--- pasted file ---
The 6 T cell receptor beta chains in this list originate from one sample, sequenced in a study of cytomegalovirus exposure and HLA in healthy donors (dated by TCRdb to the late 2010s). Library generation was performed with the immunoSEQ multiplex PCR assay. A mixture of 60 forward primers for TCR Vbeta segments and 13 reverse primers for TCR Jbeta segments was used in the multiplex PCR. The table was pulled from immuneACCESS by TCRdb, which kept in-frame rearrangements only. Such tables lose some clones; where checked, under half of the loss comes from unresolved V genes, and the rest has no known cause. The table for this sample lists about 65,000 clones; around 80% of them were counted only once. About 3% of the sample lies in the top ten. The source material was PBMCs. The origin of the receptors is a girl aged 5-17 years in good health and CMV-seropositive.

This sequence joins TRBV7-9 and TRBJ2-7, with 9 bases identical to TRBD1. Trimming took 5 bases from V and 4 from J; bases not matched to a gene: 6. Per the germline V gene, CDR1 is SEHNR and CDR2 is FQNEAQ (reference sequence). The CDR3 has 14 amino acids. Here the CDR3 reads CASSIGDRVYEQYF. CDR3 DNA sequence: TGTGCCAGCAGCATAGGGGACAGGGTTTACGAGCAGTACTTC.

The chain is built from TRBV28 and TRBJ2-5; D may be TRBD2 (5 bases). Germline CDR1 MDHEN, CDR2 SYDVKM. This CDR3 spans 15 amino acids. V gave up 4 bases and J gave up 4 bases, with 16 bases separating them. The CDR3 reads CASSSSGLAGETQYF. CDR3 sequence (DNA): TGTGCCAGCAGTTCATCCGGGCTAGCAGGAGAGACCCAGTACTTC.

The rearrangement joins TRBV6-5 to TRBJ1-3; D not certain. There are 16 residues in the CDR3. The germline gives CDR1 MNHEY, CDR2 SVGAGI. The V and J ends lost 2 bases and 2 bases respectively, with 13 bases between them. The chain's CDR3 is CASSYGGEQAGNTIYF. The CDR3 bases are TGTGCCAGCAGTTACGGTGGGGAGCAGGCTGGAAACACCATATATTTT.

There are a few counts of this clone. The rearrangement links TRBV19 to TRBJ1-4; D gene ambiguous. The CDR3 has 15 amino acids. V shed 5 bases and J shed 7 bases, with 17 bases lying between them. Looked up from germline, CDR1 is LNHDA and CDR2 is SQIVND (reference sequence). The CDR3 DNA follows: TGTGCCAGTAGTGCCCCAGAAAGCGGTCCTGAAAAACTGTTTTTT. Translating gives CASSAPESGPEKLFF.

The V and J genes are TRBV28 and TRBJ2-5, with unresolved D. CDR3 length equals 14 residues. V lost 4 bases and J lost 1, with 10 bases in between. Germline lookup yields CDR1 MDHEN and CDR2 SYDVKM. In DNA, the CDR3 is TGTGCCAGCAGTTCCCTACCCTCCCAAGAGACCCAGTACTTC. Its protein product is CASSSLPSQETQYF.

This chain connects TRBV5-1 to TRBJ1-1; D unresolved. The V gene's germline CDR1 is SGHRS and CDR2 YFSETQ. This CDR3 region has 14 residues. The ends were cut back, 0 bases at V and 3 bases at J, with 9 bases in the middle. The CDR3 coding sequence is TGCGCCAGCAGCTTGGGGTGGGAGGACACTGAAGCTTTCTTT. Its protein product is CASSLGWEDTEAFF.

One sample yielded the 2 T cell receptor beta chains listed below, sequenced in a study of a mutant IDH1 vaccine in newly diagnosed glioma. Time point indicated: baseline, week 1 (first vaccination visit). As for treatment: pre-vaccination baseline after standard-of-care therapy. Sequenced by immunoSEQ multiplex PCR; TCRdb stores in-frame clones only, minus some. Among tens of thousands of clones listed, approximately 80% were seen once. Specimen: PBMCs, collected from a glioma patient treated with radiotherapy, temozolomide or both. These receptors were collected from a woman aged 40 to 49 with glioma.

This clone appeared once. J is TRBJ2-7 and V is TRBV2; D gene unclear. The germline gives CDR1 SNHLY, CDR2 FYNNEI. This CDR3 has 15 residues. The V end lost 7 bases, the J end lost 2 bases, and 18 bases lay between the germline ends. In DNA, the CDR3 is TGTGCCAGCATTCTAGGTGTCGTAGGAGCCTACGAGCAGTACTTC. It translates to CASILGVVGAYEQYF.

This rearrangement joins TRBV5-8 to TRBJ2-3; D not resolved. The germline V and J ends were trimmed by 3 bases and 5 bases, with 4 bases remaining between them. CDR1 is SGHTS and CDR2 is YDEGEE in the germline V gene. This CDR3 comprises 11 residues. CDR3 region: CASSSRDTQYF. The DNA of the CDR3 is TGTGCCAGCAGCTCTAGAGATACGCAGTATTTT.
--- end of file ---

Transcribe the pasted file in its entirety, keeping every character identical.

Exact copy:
The 6 T cell receptor beta chains in this list originate from one sample, sequenced in a study of cytomegalovirus exposure and HLA in healthy donors (dated by TCRdb to the late 2010s). Library generation was performed with the immunoSEQ multiplex PCR assay. A mixture of 60 forward primers for TCR Vbeta segments and 13 reverse primers for TCR Jbeta segments was used in the multiplex PCR. The table was pulled from immuneACCESS by TCRdb, which kept in-frame rearrangements only. Such tables lose some clones; where checked, under half of the loss comes from unresolved V genes, and the rest has no known cause. The table for this sample lists about 65,000 clones; around 80% of them were counted only once. About 3% of the sample lies in the top ten. The source material was PBMCs. The origin of the receptors is a girl aged 5-17 years in good health and CMV-seropositive.

This sequence joins TRBV7-9 and TRBJ2-7, with 9 bases identical to TRBD1. Trimming took 5 bases from V and 4 from J; bases not matched to a gene: 6. Per the germline V gene, CDR1 is SEHNR and CDR2 is FQNEAQ (reference sequence). The CDR3 has 14 amino acids. Here the CDR3 reads CASSIGDRVYEQYF. CDR3 DNA sequence: TGTGCCAGCAGCATAGGGGACAGGGTTTACGAGCAGTACTTC.

The chain is built from TRBV28 and TRBJ2-5; D may be TRBD2 (5 bases). Germline CDR1 MDHEN, CDR2 SYDVKM. This CDR3 spans 15 amino acids. V gave up 4 bases and J gave up 4 bases, with 16 bases separating them. The CDR3 reads CASSSSGLAGETQYF. CDR3 sequence (DNA): TGTGCCAGCAGTTCATCCGGGCTAGCAGGAGAGACCCAGTACTTC.

The rearrangement joins TRBV6-5 to TRBJ1-3; D not certain. There are 16 residues in the CDR3. The germline gives CDR1 MNHEY, CDR2 SVGAGI. The V and J ends lost 2 bases and 2 bases respectively, with 13 bases between them. The chain's CDR3 is CASSYGGEQAGNTIYF. The CDR3 bases are TGTGCCAGCAGTTACGGTGGGGAGCAGGCTGGAAACACCATATATTTT.

There are a few counts of this clone. The rearrangement links TRBV19 to TRBJ1-4; D gene ambiguous. The CDR3 has 15 amino acids. V shed 5 bases and J shed 7 bases, with 17 bases lying between them. Looked up from germline, CDR1 is LNHDA and CDR2 is SQIVND (reference sequence). The CDR3 DNA follows: TGTGCCAGTAGTGCCCCAGAAAGCGGTCCTGAAAAACTGTTTTTT. Translating gives CASSAPESGPEKLFF.

The V and J genes are TRBV28 and TRBJ2-5, with unresolved D. CDR3 length equals 14 residues. V lost 4 bases and J lost 1, with 10 bases in between. Germline lookup yields CDR1 MDHEN and CDR2 SYDVKM. In DNA, the CDR3 is TGTGCCAGCAGTTCCCTACCCTCCCAAGAGACCCAGTACTTC. Its protein product is CASSSLPSQETQYF.

This chain connects TRBV5-1 to TRBJ1-1; D unresolved. The V gene's germline CDR1 is SGHRS and CDR2 YFSETQ. This CDR3 region has 14 residues. The ends were cut back, 0 bases at V and 3 bases at J, with 9 bases in the middle. The CDR3 coding sequence is TGCGCCAGCAGCTTGGGGTGGGAGGACACTGAAGCTTTCTTT. Its protein product is CASSLGWEDTEAFF.

One sample yielded the 2 T cell receptor beta chains listed below, sequenced in a study of a mutant IDH1 vaccine in newly diagnosed glioma. Time point indicated: baseline, week 1 (first vaccination visit). As for treatment: pre-vaccination baseline after standard-of-care therapy. Sequenced by immunoSEQ multiplex PCR; TCRdb stores in-frame clones only, minus some. Among tens of thousands of clones listed, approximately 80% were seen once. Specimen: PBMCs, collected from a glioma patient treated with radiotherapy, temozolomide or both. These receptors were collected from a woman aged 40 to 49 with glioma.

This clone appeared once. J is TRBJ2-7 and V is TRBV2; D gene unclear. The germline gives CDR1 SNHLY, CDR2 FYNNEI. This CDR3 has 15 residues. The V end lost 7 bases, the J end lost 2 bases, and 18 bases lay between the germline ends. In DNA, the CDR3 is TGTGCCAGCATTCTAGGTGTCGTAGGAGCCTACGAGCAGTACTTC. It translates to CASILGVVGAYEQYF.

This rearrangement joins TRBV5-8 to TRBJ2-3; D not resolved. The germline V and J ends were trimmed by 3 bases and 5 bases, with 4 bases remaining between them. CDR1 is SGHTS and CDR2 is YDEGEE in the germline V gene. This CDR3 comprises 11 residues. CDR3 region: CASSSRDTQYF. The DNA of the CDR3 is TGTGCCAGCAGCTCTAGAGATACGCAGTATTTT.